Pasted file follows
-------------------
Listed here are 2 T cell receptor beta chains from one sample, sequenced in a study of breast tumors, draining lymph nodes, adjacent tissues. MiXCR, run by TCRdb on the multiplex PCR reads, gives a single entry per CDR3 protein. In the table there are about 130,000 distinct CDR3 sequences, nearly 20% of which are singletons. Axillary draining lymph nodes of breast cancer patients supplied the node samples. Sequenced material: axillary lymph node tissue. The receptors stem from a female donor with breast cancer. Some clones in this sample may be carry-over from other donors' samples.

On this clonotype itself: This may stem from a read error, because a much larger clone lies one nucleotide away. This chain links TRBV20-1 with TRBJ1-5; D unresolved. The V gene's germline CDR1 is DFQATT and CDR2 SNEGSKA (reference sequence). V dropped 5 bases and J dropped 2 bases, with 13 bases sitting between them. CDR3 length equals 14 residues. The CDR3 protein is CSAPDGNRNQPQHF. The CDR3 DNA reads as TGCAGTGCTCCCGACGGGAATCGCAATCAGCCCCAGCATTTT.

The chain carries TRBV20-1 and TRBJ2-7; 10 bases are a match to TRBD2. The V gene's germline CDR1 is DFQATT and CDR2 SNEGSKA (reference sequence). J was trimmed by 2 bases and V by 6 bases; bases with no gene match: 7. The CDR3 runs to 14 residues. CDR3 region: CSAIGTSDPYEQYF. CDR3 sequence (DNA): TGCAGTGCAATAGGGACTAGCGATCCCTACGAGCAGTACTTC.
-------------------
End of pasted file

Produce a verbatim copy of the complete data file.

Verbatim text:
Listed here are 2 T cell receptor beta chains from one sample, sequenced in a study of breast tumors, draining lymph nodes, adjacent tissues. MiXCR, run by TCRdb on the multiplex PCR reads, gives a single entry per CDR3 protein. In the table there are about 130,000 distinct CDR3 sequences, nearly 20% of which are singletons. Axillary draining lymph nodes of breast cancer patients supplied the node samples. Sequenced material: axillary lymph node tissue. The receptors stem from a female donor with breast cancer. Some clones in this sample may be carry-over from other donors' samples.

On this clonotype itself: This may stem from a read error, because a much larger clone lies one nucleotide away. This chain links TRBV20-1 with TRBJ1-5; D unresolved. The V gene's germline CDR1 is DFQATT and CDR2 SNEGSKA (reference sequence). V dropped 5 bases and J dropped 2 bases, with 13 bases sitting between them. CDR3 length equals 14 residues. The CDR3 protein is CSAPDGNRNQPQHF. The CDR3 DNA reads as TGCAGTGCTCCCGACGGGAATCGCAATCAGCCCCAGCATTTT.

The chain carries TRBV20-1 and TRBJ2-7; 10 bases are a match to TRBD2. The V gene's germline CDR1 is DFQATT and CDR2 SNEGSKA (reference sequence). J was trimmed by 2 bases and V by 6 bases; bases with no gene match: 7. The CDR3 runs to 14 residues. CDR3 region: CSAIGTSDPYEQYF. CDR3 sequence (DNA): TGCAGTGCAATAGGGACTAGCGATCCCTACGAGCAGTACTTC.